Clue 3 is printed and ready to roll. It's only 50 rows so there will be no problem getting it done by the time Clue 4 is published next Friday.

Pattern: Mystery Stole 3 By Melanie Gibbons

Yarn: Regia silk fingering weight. 55% merino wool, 20% silk, 25% nylon.

Color: Black. As part of the KAL (Knit-A-Long) we were told that white or black best fit the stole theme.

Needles: Options #4.

For the first time ever, I'm glad it takes a Knitpicks shipment with free shipping over a week to arrive. The Acorn Sweater yarn was ordered last Saturday and still isn't here.

This weekend I'll be listening to Harry Potter audio books, knitting the last swatch for the Acorn Sweater, and sketching out a plan to knit the sweater so it will fit.

Friday, July 13, 2007

Friday's Feast for July 13

It's Friday, so let's have a Feast.

(Posted a day late with yesterday's date.)

What is your favorite fruit?

Michigan strawberries in season.

Who is someone you consider as a great role model?

After giving this considerable thought, I don't know. Although there are many people I admire, I work hard at trying to be myself.

If you were to spend one night anywhere within an hour of your home, where would you choose?

My own bed in my own home.

Main Course
Name something you do too often.

Eat sugar.

It got left out of Bible, but I suspect part of the fallen world is to have everything that tastes good be fattening and/or unhealthy.

Fill in the blank: I really like ___________ because ____________.

I really like living in a wooded area because of all the wildlife and because on a hot day it's ten degrees cooler here than in town.

Thursday, July 12, 2007

The Screaming Knitting Scheduler

I have a knitting scheduler in my head that keeps track of my projects at a subconscious level. When things get impossible, it creates a feeling of stress and I have to face my overextended knitting goals.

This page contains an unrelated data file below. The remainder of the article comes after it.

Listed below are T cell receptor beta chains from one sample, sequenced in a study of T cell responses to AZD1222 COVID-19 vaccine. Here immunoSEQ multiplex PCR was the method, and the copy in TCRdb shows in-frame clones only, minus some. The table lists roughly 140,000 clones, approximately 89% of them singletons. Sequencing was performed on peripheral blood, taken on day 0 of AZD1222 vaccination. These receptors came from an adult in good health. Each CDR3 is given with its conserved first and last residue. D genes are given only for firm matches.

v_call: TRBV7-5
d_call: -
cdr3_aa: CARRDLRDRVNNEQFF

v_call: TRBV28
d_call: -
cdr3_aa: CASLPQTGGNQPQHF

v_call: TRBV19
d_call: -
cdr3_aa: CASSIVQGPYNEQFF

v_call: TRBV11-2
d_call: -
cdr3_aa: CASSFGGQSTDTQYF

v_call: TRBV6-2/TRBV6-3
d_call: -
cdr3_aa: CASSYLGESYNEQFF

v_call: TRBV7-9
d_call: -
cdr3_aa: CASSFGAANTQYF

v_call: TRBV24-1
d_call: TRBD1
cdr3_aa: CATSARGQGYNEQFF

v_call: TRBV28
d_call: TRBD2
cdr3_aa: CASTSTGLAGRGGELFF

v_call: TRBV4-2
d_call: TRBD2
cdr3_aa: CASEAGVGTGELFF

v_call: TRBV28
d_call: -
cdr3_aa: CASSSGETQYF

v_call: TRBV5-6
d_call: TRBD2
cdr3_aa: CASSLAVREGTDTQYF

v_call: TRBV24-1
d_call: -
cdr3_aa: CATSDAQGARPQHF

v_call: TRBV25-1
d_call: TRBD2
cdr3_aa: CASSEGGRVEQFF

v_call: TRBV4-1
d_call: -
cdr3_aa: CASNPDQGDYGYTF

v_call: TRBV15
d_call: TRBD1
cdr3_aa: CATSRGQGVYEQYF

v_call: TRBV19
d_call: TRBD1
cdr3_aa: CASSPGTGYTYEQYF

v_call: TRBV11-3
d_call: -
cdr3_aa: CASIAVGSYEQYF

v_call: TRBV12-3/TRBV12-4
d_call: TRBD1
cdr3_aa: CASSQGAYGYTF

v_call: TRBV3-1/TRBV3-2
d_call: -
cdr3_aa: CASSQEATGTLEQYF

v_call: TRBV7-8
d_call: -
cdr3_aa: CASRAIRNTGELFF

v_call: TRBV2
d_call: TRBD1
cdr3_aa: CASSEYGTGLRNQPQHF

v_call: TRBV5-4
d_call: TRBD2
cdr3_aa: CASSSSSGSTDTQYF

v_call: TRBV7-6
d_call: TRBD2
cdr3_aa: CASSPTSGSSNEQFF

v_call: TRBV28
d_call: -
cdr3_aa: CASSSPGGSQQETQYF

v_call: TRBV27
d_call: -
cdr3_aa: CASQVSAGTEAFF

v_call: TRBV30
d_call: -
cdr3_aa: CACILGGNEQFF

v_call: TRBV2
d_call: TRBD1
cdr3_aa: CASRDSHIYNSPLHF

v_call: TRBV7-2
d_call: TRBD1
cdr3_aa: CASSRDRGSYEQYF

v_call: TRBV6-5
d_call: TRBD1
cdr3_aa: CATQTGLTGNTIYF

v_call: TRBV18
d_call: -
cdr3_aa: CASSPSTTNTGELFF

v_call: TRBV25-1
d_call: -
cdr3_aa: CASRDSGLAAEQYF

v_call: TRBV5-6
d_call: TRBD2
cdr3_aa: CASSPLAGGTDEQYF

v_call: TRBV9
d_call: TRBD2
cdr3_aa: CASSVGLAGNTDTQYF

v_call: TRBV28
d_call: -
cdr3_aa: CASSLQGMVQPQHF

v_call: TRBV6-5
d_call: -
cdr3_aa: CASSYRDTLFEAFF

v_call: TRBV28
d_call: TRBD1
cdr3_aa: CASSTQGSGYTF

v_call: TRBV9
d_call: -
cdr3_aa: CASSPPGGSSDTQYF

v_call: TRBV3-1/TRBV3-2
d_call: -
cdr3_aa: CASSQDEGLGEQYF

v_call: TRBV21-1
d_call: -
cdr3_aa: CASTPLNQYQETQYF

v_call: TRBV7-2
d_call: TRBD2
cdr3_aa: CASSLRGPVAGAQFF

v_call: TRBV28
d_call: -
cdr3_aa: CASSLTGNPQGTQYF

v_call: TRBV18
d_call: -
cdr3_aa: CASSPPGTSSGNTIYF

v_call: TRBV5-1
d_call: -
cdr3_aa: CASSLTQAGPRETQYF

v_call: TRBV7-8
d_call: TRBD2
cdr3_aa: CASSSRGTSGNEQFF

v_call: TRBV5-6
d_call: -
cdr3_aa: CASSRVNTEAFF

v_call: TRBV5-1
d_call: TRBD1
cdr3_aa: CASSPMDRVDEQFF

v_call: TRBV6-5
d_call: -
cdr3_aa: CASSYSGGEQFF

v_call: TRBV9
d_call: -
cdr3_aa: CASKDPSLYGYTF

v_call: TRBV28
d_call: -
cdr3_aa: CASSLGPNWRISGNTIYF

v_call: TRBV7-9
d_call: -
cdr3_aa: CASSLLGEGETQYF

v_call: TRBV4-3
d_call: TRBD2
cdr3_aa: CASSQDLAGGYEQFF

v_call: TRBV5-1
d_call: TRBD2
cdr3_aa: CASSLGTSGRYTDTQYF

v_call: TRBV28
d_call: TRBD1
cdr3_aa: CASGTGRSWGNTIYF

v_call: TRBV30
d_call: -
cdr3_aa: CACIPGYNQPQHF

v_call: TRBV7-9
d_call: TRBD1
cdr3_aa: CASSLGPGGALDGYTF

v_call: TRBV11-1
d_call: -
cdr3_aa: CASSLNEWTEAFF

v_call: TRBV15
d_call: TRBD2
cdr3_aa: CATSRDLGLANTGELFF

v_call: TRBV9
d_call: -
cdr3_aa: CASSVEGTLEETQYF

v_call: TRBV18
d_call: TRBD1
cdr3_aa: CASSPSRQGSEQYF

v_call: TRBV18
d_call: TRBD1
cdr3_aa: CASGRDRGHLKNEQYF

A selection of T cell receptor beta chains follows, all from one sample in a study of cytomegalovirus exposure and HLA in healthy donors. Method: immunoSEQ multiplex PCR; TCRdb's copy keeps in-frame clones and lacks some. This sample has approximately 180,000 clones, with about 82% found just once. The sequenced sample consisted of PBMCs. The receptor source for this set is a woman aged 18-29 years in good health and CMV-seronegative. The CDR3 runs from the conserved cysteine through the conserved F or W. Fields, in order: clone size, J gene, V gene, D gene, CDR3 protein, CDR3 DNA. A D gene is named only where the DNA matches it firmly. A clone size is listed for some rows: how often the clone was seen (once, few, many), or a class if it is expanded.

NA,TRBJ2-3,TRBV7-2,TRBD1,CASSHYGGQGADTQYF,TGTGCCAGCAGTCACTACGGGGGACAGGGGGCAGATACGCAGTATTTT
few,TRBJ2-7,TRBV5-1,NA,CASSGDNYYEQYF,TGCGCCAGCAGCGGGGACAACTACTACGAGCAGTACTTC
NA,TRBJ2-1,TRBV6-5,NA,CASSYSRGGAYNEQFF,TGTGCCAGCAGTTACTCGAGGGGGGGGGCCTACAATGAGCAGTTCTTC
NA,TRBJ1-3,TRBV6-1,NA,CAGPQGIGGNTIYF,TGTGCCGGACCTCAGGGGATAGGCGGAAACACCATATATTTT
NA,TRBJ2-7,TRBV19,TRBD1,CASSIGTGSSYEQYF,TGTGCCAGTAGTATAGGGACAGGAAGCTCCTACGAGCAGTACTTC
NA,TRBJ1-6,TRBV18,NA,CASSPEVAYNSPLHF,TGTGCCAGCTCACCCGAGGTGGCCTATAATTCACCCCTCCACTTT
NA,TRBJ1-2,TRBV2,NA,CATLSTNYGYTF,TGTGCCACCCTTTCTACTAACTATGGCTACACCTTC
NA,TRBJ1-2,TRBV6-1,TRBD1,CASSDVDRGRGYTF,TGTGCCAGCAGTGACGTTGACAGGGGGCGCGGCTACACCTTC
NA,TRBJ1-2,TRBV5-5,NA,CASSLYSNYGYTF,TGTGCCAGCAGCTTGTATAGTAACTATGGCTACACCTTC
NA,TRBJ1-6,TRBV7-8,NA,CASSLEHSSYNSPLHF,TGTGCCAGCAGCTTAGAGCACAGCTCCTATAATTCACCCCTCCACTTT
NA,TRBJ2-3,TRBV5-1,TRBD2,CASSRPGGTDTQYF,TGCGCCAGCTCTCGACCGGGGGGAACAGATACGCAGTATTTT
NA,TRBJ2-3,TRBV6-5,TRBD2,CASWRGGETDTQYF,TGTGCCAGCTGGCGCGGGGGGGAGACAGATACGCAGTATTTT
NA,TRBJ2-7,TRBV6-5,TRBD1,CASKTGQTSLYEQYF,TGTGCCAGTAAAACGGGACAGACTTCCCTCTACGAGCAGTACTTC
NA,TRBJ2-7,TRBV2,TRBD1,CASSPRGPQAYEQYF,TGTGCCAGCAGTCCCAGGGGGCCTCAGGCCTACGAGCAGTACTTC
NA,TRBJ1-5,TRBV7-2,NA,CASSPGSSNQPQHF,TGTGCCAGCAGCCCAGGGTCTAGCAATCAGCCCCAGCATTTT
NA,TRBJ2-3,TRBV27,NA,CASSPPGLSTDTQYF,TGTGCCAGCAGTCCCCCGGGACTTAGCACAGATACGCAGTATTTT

Right now my knitting scheduler is in full screaming mode. There is nothing that's going to be done when I think it should be. Time to adjust expectations so I can get on with enjoying summer without knitting guilt.

Acorn sweater swatches
  • Status - The #4 needle swatch is done, blocked, and too tight. The #6 needle swatch is done, blocked, and too floppy. I need a #5 needle swatch which I think is going to be just right.

    Now, after the fact, I wonder why I didn't knit the #5 swatch first. That's the needle size I used for FLAK and it was perfect for the cabled Peruvian worsted. Isn't hindsight wonderful?

  • In my dreams schedule - I want all the swatches done and blocked by Friday (tomorrow), the first possible day my yarn shipment might arrive.

  • Reality schedule - The yarn is going to arrive and I will not be ready to cast on for at least a week. That hurts.

Mystery Stole 3 Clue 2
  • Status - I'm about one fifth done with Clue 2.

  • In my dreams schedule - I want it done by Friday (tomorrow) when Clue 3 is published.

  • Reality Schedule - Maybe next week I'll be able to catch up with the rest of the group. Actually, in reality, a large percent of the rest of the group isn't done with Clue 2 either.

    Why do I feel the pressure here? This is not a race. A realistic goal is to catch up during the Clue 4 knit. We have two weeks for that one.

Red White Gansey
  • Status - I've been so intent on the stole and the swatches, I haven't considered knitting on it since I returned from Idaho. There are three inches of one sleeve left to knit. It could be done in an evening.